I started getting into open source in the Fall of 2001, installing my first Linux Distribution my first semester of college. This is literally months after Loki Software shut their doors. I have spent a decade pining for better support for the operating system I love, and the movement behind this operating system. We're about to tackle one of the last barriers in truly making Linux, and subsequently other free operating systems, a real option in everyone's homes for everything they do on their personal computer. We cannot let the same thing that happened in 2001 happen in 2010. Support these companies, donate cash or code or simply promote. They are taking a risk here, and are attempting to put to rest the last vestiges of FUD from the closed source camps. Let's show them that there is a Linux base that is begging for triple-A titles. We no longer want to dual-boot, we no longer want to emulate. We want the real deal. This is why I have trouble sleeping, we're on the verge of something big here--much bigger than just the gaming industry. 

It was in that year that Loki Software released their first port of a major commercial game (Civilization: Call to Power) to Linux. Shortly thereafter, Loki published another 18 ports of blockbuster titles for Linux. For a brief moment, one of the last major hurdles for real Linux adoption had been solved--gaming. Then, in 2001, Loki Software filed for bankruptcy and promptly closed its doors.

This proved to be enough fodder for Microsoft to use in order to really push DirectX, and particularly their flagship Direct3D, over the edge as the de facto API for which almost all games going forth would be based on. In doing this, Microsoft was able to secure a decade-long lock on computer gaming. I mean, after all, who would want to invest time and money into porting games over to a platform that ultimately failed to prove viable? It's pretty easy to state that when you cannot make a successful model with Bungie, iD, Sid Meier, and Epic backing you, then likely the platform you are supporting just isn't ready for gaming. This is largely where Linux stood in 2001.

Yet to much fanfare, iD Software (literal pioneers in the freeware industry) released Linux ports of Doom 3 and Quake 4 in the mid-2000s. Many titles, such as Unreal Tournament 2004, still had their Linux ports. Some of the ports were even done by former Loki programmers such as Icculus. But those became fewer and farther between. They were simply tiny blips on the commercial gaming timeline. Linux users had even begun to grow used to false hope. For example, Epic Games released Unreal Tournament 3 in 2007 with the promise that, eventually, a Linux installer would be released. It's now mid-2010 and the installer has yet to surface. Earlier this year, Sony even removed the ability to install alternative operating systems on the Playstation 3--much to the chagrin of free software fans the world over. Things simply were not looking good for gaming in Linux, let alone other free operating systems.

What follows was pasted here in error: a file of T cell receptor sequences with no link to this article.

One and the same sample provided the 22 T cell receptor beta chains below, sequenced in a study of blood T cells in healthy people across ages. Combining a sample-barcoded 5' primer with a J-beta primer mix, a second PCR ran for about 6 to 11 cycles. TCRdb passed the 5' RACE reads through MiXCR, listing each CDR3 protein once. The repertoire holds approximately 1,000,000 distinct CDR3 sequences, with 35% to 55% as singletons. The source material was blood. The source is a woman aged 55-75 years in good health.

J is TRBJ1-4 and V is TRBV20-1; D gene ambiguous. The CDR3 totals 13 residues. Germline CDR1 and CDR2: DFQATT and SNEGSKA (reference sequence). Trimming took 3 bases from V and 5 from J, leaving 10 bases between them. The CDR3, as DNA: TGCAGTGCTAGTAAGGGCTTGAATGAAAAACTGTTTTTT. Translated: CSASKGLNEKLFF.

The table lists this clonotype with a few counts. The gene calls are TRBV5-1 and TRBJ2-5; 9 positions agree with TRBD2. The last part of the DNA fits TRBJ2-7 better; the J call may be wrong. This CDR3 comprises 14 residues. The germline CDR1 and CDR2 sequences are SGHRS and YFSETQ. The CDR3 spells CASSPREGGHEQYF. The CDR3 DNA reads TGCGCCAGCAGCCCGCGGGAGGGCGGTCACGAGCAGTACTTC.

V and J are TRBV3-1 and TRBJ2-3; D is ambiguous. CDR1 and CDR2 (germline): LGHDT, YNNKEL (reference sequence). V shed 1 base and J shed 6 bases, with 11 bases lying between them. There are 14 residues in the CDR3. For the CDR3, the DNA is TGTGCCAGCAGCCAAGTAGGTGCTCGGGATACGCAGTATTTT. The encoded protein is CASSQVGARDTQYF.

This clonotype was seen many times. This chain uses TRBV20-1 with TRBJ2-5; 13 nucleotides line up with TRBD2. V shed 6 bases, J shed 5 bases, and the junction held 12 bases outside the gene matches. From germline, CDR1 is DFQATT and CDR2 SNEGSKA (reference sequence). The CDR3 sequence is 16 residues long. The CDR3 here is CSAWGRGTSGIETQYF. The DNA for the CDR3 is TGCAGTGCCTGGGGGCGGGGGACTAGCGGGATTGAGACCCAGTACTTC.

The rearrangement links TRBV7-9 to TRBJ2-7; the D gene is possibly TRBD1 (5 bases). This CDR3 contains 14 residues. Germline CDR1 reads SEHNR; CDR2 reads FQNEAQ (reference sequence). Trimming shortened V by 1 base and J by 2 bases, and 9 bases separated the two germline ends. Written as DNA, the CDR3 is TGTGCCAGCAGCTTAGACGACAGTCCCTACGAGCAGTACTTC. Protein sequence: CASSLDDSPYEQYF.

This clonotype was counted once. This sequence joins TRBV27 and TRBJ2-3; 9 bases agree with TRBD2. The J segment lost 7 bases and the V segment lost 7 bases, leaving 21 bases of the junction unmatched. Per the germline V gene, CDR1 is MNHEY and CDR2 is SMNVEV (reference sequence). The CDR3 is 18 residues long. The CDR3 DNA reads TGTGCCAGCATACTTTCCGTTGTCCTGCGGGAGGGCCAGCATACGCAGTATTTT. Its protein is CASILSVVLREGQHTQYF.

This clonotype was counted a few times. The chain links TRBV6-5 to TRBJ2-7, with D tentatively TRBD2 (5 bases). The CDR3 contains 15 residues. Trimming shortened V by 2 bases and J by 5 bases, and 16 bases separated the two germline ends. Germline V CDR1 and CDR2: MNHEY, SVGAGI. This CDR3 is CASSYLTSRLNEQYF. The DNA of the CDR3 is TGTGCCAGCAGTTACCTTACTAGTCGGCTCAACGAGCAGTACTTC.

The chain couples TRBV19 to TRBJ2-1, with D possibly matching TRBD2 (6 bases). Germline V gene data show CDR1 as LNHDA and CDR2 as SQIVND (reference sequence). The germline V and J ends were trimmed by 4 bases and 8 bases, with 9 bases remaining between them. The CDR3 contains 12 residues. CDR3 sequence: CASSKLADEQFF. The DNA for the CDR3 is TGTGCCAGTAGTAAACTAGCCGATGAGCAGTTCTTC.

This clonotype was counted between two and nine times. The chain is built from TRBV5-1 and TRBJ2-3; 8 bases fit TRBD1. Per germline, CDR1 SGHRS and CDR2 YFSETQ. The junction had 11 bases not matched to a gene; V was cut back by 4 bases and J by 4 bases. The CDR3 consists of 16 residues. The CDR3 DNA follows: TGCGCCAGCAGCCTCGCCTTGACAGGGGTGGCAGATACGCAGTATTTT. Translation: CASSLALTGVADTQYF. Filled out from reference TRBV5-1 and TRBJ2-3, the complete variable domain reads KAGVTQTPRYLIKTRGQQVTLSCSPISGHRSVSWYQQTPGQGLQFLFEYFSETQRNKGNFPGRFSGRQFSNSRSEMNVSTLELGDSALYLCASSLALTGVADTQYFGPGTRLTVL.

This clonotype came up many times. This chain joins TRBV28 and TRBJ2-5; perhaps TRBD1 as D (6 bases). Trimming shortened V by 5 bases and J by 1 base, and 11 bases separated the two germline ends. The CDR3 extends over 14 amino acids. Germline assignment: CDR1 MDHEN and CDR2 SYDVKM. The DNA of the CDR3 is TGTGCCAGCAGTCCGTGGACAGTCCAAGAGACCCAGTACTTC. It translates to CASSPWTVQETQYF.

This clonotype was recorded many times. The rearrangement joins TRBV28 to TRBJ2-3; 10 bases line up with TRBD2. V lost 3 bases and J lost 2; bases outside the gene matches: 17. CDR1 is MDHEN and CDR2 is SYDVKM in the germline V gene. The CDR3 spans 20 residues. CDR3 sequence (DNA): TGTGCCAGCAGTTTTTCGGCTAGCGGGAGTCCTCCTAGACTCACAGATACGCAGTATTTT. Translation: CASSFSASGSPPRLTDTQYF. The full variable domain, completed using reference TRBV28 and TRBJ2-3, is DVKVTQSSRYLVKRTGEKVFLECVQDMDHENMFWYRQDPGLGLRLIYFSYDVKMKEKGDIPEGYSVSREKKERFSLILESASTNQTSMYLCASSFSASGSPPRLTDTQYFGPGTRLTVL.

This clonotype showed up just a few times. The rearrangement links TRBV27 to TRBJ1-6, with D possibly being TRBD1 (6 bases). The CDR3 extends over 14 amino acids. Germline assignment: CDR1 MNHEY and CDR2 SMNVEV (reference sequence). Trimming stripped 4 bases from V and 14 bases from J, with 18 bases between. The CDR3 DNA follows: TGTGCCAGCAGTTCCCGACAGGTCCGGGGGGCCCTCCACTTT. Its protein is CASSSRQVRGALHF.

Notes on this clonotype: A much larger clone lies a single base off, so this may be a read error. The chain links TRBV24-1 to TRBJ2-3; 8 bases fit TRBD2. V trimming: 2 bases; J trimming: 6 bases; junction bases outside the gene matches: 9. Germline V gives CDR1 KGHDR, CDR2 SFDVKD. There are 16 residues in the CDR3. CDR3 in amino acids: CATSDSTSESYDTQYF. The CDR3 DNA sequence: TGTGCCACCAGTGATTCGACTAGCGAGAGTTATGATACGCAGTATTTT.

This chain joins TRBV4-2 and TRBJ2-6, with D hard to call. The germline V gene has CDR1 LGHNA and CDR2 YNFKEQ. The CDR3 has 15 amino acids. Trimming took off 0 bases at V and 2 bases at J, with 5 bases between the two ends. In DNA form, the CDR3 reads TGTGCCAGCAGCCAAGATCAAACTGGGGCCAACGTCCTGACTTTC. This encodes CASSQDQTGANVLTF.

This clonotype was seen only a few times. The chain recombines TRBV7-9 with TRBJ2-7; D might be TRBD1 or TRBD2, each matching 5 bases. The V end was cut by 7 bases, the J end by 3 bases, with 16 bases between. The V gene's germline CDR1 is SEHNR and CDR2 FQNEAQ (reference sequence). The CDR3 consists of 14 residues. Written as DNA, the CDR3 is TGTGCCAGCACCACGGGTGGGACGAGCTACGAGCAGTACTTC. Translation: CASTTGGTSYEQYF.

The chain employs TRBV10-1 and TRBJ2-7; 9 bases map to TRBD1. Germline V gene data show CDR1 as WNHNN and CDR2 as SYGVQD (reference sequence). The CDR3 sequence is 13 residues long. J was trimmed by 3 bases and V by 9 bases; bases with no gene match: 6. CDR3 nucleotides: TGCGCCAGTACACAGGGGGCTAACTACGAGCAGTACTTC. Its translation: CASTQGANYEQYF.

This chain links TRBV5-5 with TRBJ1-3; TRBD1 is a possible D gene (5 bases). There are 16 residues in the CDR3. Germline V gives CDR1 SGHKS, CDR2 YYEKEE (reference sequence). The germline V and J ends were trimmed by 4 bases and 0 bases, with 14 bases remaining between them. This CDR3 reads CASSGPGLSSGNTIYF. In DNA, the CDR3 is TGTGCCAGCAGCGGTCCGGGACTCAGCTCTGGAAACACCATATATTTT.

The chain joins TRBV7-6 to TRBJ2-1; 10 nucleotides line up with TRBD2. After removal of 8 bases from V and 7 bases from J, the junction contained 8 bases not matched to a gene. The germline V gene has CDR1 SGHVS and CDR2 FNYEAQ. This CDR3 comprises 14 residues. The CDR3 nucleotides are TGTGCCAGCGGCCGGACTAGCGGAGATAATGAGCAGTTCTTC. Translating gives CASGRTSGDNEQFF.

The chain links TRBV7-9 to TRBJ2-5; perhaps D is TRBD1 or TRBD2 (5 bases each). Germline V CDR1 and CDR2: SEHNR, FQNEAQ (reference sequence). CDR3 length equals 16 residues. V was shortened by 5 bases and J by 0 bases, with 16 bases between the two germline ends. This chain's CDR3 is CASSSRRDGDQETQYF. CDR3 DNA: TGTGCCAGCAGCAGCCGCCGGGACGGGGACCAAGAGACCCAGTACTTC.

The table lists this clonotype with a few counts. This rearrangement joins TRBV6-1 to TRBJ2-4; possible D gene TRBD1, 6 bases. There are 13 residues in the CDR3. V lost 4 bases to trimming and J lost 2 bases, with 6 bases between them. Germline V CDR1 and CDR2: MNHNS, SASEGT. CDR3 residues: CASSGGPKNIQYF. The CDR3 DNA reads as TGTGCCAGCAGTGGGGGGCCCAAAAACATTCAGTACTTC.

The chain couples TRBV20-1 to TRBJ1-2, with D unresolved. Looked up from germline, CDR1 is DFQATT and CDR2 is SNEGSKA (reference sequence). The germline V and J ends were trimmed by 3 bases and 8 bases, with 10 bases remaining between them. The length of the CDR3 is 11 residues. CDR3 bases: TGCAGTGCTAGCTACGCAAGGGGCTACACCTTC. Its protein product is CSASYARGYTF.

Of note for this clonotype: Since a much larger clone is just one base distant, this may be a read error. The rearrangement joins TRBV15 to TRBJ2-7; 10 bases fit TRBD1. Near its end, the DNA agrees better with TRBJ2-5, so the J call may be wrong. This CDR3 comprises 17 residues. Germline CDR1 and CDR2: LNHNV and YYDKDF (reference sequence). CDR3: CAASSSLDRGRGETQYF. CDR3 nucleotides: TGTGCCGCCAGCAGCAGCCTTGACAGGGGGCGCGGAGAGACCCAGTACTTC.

All the while, there have been plenty of good, fully open source titles released to the community. Yet attempting to convince a die-hard World of Warcraft junkie to switch to open source and begin using free online RPGs is going to be tough. Even if you can convince him to try Wine and run World of Warcraft in Linux, they will likely be turned off by the instabilities and performance drops experienced with this solution.

So with all this doom and gloom that I am writing about, why am I so excited? Over the past three days, I have read the following headlines online:

Number 1: Android is now the number two smartphone OS in the US. Unless you've been under a rock, you've probably read that the mobile gaming market is booming. Don't forget that RIM's Blackberry OS (the current number one smartphone OS) is designed around business and that it is quickly losing steam to Android. And if you consider that Android is a Linux distribution, well, you can connect the dots.

Number 2: Steam, the popular online game delivery service, is definitely coming to Linux. It could even be here by the end of August. And what good is a game delivery service that can't deliver games to the platform it supports? (Hint--it sucks) So this essentially states that much like the recent announcement of the Source engine (Half-Life 2, Team Fortress 2) making its way to OSX via their shiny new OSX Steam client, Linux should receive the same love.

Now I realize there are some problems with these headlines. While the foundation is open source, the games running on Android are generally not open. The same goes for Steam and most of the games Steam delivers. Which brings me to the third and most incredible headline:

Number 3: The Humble Indie Bundle (THIB) hit the one-million USD mark (as of 5/11, $1,205,772). For those who are unaware of this little project, several indie game developers decided to package their games together with no digital rights management (DRM) and a pay-what-you-want business model. In other words, they implemented a merit-driven payment system that actually trusted the users (read: owners) of the games. Included in this pack are the highly acclaimed Penumbra and World of Goo titles (which, if you recall, had a very successful Linux release). To further emphasize how amazing this 1.2 million dollar mark is, the sale only lasted one week. Because this bundle is designed for Windows, OSX and Linux, Linux users were a part of this audience.